• Consolidation of certain functions

        • Purchasing

        • Human resources

        • Credentialing

        • Billing and collections

        • Finance

        • Legal services

        • Training

    • Obtaining pre-owned furniture and equipment

    • Consider contracting/consulting rather than employment

1 share services1
1. Share Services



  • Other cost sharing approaches

    • Use group purchasing contracts

    • Convert fixed costs to variable costs

      • Use floating nurses to cover different units

      • Cross train employees to perform more than one job function

      • Continuously evaluate staffing levels to minimize non-essential capacities, overtime and other HR costs

2 evaluate service lines
2. Evaluate Service Lines



  • Review the profitability of service lines

    • Collections v. cost of providing the service

      • Payer mix

      • Fixed cost contributions

      • Incremental costs

  • Use resources such as comparisons among hospital peers for costs and charges by service line.

3 bid and negotiate
3. Bid and Negotiate



  • Possible cost reductions

    • Obtain bids for all equipment and supplies

    • Substitute less expensive products that do not compromise quality

    • Negotiate lower utility rates

  • Physician input to management is needed, however avoid direct contact between physician and supplier! Let hospital management negotiate without physician interference.

3 bid and negotiate1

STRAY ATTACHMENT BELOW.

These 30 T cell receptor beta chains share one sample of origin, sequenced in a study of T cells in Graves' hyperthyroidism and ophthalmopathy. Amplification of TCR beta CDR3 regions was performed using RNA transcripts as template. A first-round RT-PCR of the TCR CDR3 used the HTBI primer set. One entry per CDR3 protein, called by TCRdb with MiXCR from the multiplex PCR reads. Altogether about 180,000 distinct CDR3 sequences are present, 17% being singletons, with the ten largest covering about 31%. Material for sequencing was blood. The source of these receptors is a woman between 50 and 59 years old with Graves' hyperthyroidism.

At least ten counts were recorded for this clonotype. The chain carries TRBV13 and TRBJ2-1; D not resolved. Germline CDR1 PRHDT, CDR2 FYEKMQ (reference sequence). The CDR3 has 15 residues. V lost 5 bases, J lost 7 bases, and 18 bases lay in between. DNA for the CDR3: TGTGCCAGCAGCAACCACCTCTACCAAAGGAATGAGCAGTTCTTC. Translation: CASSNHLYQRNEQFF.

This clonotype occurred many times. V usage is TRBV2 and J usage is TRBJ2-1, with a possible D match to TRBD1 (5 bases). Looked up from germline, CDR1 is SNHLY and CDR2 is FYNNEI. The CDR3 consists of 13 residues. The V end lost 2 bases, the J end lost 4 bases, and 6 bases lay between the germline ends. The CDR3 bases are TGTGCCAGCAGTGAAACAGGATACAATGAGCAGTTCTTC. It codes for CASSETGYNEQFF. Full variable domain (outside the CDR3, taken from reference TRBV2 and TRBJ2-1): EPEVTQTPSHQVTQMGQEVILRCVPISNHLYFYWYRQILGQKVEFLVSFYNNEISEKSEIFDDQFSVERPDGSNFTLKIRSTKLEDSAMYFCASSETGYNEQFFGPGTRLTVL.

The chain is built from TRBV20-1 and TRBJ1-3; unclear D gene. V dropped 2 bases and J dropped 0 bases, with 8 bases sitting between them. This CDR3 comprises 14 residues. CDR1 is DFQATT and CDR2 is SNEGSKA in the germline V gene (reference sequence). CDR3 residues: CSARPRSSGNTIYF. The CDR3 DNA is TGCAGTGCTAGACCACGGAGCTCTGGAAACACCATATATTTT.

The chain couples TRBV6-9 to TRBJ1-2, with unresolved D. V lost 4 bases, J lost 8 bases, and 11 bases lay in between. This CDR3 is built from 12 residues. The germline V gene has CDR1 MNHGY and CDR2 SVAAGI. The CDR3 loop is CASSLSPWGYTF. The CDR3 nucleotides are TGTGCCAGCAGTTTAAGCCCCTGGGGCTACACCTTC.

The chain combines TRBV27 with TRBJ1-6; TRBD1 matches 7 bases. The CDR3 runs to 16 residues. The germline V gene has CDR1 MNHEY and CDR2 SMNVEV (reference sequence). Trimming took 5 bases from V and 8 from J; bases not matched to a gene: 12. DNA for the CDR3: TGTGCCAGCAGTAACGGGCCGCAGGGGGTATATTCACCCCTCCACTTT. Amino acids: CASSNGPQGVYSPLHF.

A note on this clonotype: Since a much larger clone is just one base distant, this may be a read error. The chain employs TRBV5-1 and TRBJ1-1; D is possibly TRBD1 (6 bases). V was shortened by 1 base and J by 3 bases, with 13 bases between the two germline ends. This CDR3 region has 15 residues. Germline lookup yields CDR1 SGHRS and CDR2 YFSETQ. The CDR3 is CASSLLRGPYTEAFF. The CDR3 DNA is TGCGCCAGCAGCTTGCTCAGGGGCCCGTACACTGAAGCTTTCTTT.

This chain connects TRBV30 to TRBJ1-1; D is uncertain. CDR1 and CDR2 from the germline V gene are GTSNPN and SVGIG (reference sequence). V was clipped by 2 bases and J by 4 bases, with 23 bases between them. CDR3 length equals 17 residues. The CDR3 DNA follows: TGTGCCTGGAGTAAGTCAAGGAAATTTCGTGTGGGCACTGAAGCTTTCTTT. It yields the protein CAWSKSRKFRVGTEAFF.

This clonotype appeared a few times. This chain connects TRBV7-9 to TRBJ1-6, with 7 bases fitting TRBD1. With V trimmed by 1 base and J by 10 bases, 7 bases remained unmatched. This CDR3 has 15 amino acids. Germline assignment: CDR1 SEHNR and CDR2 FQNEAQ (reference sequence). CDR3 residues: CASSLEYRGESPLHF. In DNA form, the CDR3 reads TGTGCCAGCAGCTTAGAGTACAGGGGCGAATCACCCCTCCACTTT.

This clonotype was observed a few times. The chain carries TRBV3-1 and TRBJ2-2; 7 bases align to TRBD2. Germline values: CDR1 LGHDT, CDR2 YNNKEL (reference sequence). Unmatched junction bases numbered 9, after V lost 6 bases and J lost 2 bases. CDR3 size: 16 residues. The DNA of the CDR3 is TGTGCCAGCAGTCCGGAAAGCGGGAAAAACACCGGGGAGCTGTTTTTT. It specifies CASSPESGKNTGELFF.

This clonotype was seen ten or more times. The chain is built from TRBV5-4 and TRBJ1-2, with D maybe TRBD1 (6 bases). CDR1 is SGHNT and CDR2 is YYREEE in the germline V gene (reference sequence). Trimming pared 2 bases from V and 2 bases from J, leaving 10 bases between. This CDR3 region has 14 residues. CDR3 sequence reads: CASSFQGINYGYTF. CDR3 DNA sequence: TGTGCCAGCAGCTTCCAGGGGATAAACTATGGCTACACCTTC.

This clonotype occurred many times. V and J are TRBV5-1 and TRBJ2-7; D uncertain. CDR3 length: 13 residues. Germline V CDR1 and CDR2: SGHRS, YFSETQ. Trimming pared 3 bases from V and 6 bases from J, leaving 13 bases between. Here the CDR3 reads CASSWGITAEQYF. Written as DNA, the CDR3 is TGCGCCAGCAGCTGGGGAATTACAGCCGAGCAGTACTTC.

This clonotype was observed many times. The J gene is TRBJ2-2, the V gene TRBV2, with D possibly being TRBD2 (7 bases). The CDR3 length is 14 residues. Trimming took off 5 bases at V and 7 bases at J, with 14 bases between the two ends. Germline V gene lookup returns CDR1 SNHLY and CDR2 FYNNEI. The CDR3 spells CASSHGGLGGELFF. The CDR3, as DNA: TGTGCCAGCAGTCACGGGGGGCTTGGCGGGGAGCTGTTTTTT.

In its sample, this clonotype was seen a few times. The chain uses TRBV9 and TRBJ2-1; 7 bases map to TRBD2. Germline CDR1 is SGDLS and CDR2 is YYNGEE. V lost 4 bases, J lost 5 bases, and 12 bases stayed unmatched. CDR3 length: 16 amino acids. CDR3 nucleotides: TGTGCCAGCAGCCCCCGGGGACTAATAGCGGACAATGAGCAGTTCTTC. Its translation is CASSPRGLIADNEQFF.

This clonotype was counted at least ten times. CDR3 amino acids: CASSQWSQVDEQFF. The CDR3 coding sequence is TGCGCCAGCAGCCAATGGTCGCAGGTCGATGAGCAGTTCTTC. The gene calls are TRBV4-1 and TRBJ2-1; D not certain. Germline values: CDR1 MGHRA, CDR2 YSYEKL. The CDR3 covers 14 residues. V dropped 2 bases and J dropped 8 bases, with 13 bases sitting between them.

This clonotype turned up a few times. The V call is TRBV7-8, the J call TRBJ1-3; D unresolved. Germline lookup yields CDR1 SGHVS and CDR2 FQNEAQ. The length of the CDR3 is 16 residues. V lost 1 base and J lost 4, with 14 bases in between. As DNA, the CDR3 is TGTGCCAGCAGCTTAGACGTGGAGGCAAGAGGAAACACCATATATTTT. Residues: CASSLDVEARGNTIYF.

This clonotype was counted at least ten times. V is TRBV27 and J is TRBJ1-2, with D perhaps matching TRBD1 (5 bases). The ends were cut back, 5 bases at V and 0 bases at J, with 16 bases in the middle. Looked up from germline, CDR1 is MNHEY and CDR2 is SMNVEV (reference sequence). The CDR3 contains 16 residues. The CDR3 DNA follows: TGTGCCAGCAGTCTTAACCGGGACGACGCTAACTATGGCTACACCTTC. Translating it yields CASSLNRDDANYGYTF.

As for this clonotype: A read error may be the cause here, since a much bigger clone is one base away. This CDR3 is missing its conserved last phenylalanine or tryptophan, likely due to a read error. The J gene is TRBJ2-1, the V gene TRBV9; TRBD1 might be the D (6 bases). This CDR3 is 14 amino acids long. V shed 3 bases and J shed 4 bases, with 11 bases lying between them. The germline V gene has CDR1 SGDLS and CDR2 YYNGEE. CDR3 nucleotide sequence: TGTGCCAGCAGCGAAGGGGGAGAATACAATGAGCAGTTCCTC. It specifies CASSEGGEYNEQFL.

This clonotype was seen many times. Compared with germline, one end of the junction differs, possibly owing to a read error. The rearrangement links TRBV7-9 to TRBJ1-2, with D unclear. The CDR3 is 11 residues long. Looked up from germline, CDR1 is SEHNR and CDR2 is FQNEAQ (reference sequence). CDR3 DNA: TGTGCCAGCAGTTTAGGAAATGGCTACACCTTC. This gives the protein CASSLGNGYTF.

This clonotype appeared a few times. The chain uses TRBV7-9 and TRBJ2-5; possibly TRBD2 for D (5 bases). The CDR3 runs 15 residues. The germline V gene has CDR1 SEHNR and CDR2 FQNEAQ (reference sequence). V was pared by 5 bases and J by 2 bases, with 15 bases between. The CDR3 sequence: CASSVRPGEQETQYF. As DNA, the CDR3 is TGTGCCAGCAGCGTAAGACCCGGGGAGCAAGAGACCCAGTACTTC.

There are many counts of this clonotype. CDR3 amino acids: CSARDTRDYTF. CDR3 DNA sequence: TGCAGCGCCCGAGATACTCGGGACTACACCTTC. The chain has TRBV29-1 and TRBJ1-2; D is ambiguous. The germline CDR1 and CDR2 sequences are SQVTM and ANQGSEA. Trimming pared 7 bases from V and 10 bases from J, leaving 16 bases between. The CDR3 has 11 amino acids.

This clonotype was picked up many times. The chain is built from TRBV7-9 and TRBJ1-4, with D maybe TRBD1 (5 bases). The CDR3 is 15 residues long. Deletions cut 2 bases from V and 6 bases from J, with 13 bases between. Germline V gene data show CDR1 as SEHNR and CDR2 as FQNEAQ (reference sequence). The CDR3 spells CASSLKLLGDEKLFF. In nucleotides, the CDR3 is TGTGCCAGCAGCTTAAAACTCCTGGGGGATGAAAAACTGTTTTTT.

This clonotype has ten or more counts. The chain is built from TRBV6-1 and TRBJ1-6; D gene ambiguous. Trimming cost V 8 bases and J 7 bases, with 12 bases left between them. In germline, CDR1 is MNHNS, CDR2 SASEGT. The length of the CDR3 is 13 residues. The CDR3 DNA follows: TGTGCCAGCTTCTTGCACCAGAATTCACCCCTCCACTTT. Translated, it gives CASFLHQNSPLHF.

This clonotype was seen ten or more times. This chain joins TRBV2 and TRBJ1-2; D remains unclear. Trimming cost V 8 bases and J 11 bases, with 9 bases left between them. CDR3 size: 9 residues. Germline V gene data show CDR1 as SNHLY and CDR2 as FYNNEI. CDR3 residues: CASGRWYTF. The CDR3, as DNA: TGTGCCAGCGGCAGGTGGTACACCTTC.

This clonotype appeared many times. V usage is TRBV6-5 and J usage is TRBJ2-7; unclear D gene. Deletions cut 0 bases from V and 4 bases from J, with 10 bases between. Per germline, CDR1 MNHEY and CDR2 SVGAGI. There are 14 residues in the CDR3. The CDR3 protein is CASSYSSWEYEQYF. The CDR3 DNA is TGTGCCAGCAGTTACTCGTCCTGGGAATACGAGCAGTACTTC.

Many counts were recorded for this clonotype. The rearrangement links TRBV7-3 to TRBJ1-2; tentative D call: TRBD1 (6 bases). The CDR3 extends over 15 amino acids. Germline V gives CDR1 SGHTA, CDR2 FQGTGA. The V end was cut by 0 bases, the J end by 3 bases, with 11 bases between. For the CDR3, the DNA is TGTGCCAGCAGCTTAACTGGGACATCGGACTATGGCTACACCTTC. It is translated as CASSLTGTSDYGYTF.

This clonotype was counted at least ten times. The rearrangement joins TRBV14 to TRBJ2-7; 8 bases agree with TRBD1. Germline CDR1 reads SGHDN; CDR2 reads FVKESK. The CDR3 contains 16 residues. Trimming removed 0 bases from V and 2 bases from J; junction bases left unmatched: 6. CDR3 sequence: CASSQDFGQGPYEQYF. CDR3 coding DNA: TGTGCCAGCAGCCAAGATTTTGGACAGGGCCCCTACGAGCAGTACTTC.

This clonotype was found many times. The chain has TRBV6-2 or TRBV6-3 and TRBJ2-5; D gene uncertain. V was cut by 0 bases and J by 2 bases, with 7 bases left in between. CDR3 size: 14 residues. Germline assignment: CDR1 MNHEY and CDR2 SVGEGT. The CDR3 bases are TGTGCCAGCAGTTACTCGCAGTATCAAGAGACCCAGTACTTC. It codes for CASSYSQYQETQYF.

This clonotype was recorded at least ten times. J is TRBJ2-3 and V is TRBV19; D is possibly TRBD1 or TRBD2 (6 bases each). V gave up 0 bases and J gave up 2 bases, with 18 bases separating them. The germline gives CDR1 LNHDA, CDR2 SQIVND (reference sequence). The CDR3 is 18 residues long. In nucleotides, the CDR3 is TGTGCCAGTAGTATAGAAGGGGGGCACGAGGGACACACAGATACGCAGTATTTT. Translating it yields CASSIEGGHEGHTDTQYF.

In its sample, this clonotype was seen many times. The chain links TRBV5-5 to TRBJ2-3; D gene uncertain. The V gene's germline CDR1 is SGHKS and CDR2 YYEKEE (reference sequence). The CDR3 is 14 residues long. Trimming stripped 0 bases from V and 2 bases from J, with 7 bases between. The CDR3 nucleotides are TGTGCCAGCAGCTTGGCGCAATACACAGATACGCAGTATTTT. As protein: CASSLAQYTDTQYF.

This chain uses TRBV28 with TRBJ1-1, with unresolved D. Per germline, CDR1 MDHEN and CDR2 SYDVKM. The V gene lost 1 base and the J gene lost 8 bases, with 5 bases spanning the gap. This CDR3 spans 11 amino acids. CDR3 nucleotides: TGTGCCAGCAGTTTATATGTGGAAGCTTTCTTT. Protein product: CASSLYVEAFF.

3. Bid and Negotiate



  • High dollar supplies should be reviewed.

    • Concentrate on the big dollars

    • Identify the top 20 most expensive items

    • Negotiate for lower costs

  • Do not substitute quality for cost savings! It will cost more in the long run.

3 bid and negotiate2
3. Bid and Negotiate



  • Examples of high cost items

    • Xray film

    • Disposable items v. reusable items

      • Dietary dishes, bedside water pitchers, OR trays

    • IV Solutions

    • Medications (drug formularies)

    • Medical supplies

    • Disposable linens

4 renegotiate contracts
4. Renegotiate Contracts



  • Renegotiate service contracts

    • Accounting services

    • Oxygen suppliers

    • Rental agreements

    • Dues

    • Maintenance agreements

    • Housekeeping, Laundry and Dietary

5 purchase options
5. Purchase Options


  • Capital policy

    • Increase capitalization policy to Medicare allowable

      • Up to $5000 can be expensed

        • Acquisitions (Prov. Reimb. Man., Part I, §108.1)If a depreciable asset has at the time of its acquisition an estimated useful life of at least 2 years and a historical cost of at least $5,000, its cost must be capitalized and written off ratably over the estimated useful life of the asset using one of the approved methods of depreciation. If a depreciable asset has a historical cost of less than $5,000, or if the asset has a useful life of less than 2 years, its cost is allowable in the year it is acquired, subject to the provisions of §106